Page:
Term of Award

Summer 2024

Degree Name

Doctor of Psychology in Clinical Psychology (Psy.D.)

Document Type and Release Option

Dissertation (open access)

Copyright Statement / License for Reuse

Creative Commons License
This work is licensed under a Creative Commons Attribution 4.0 License.


Department of Psychology

Committee Chair

C. Thresa Yancey

Committee Member 1

Dorthie Cross

Committee Member 2

Nicolette Rickert


Approximately 20% of children ages nine to 17 in the United States struggle with mental health concerns each year (Gamm et al., 2010). Early identification of child and adolescent mental health concerns is crucial for initiating treatment to prevent recurrence or persistence of pathology into adulthood (Logan & King, 2001). Children are primarily dependent upon adults in their lives (e.g., parents/caregivers, education professionals, healthcare providers) to recognize mental health concerns and seek services (Sayal et al., 2010). Providing these adults with guidance on how to appropriately identify and recognize these mental health needs in children is critical (Crouch et al., 2019). Despite this well-documented mental health crisis in children/adolescents, there is a marked delay in or underutilization of services (Reinke et al., 2011), suggesting a barrier to service attainment. The current study aimed to investigate this barrier by examining adults’ recognition and response to at-risk or “pink flag” behaviors/symptoms of externalizing or internalizing concerns in a fictitious child. The study used vignettes depicting a child with various psychological concerns (i.e., externalizing, internalizing, or none-control) and then assessed the adult’s ability to recognize presented concerns and their likelihood to refer for services. Participants who received either experimental vignette (externalizing or internalizing) reported higher likelihood to refer for services and those who were healthcare providers were the highest reporters (compared to parents and education professional). This study has strong clinical implications for those who have or work with children and/or in the field of teaching/education or developmental psychopathology.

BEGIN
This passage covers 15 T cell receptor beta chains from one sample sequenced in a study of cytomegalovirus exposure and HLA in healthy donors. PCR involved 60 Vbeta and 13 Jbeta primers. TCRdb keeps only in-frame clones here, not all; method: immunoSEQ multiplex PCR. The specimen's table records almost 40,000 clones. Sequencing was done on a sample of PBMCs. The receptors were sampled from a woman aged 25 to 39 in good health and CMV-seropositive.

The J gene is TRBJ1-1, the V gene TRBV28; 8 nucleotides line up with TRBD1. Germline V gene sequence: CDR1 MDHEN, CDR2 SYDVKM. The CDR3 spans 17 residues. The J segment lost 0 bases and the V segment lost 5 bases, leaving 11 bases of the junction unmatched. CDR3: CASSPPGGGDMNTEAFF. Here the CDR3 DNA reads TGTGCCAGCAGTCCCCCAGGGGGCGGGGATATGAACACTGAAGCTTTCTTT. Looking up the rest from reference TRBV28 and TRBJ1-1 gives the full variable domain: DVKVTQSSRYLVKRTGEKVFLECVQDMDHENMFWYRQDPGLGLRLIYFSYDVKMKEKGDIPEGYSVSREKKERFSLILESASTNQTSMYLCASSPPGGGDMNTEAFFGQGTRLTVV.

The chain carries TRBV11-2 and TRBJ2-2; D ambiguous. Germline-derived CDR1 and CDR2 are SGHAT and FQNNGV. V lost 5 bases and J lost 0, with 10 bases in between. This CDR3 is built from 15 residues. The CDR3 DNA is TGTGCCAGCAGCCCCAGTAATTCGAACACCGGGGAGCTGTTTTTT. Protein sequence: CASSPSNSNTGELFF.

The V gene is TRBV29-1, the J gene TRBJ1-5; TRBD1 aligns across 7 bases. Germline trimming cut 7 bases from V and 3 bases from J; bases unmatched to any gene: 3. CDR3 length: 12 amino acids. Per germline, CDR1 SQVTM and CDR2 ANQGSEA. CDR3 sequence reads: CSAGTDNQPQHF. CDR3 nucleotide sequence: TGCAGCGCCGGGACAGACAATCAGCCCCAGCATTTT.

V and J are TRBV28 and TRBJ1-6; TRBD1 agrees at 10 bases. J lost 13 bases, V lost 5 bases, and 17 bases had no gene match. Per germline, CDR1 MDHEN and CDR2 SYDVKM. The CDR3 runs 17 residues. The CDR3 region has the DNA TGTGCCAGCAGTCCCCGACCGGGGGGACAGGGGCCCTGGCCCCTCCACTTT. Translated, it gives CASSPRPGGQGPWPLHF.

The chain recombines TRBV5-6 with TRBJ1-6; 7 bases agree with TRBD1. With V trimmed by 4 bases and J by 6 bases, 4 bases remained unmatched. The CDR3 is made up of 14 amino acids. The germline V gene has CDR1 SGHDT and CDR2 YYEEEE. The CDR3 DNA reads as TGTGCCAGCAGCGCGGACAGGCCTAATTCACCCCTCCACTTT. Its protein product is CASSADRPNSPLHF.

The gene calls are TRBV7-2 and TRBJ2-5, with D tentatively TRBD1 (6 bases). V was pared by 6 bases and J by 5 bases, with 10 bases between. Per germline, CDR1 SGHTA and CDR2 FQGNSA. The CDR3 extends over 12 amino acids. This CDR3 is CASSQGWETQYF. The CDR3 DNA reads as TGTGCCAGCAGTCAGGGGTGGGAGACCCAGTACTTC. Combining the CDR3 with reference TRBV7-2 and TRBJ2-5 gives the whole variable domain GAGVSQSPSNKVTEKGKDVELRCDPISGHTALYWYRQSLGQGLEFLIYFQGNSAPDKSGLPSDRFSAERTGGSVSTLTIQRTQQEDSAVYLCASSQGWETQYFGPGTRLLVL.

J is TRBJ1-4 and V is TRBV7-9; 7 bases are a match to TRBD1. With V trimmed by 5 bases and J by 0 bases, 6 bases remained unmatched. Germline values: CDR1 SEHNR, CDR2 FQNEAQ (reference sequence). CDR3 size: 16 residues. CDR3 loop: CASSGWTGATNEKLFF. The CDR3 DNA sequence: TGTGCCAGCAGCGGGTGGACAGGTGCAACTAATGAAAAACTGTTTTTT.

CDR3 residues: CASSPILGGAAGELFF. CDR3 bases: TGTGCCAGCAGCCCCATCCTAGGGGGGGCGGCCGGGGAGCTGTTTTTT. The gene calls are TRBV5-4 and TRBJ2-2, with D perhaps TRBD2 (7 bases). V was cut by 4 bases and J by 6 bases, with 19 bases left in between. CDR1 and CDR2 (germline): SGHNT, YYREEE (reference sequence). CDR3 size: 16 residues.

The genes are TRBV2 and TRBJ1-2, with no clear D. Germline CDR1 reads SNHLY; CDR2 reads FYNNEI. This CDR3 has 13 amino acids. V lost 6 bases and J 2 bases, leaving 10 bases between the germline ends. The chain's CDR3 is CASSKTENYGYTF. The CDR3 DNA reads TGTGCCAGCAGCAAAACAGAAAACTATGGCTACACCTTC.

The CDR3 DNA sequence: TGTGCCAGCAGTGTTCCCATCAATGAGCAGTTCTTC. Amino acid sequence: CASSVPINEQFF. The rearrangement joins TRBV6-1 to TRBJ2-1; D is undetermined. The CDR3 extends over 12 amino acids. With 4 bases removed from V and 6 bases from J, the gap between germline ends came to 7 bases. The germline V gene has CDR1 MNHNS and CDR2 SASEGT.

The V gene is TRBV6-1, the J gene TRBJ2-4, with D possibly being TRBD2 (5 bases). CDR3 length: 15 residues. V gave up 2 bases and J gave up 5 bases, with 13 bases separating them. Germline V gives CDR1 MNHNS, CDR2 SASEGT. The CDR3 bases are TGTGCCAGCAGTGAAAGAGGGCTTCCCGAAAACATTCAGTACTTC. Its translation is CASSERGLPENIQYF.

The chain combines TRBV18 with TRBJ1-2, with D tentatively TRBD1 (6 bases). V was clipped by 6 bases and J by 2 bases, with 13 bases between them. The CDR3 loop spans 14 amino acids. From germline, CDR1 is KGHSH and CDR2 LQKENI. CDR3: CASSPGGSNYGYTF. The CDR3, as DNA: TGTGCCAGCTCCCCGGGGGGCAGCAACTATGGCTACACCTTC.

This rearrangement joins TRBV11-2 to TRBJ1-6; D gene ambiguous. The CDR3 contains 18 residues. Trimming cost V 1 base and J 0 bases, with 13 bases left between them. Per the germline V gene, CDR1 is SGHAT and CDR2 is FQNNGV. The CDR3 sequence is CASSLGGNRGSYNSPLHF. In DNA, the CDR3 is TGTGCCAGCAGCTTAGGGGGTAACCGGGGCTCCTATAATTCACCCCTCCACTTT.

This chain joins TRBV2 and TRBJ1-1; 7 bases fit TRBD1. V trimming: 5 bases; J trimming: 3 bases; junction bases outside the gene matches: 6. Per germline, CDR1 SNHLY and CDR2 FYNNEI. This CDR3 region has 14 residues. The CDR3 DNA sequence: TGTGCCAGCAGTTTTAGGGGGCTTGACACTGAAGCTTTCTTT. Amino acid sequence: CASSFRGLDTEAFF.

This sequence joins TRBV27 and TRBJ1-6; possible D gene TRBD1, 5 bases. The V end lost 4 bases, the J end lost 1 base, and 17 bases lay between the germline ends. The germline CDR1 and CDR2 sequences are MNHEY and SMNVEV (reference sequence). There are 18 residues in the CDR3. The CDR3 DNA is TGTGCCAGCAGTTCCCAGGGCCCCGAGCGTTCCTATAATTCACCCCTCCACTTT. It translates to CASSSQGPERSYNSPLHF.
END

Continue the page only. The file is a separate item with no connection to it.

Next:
Research Data and Supplementary Material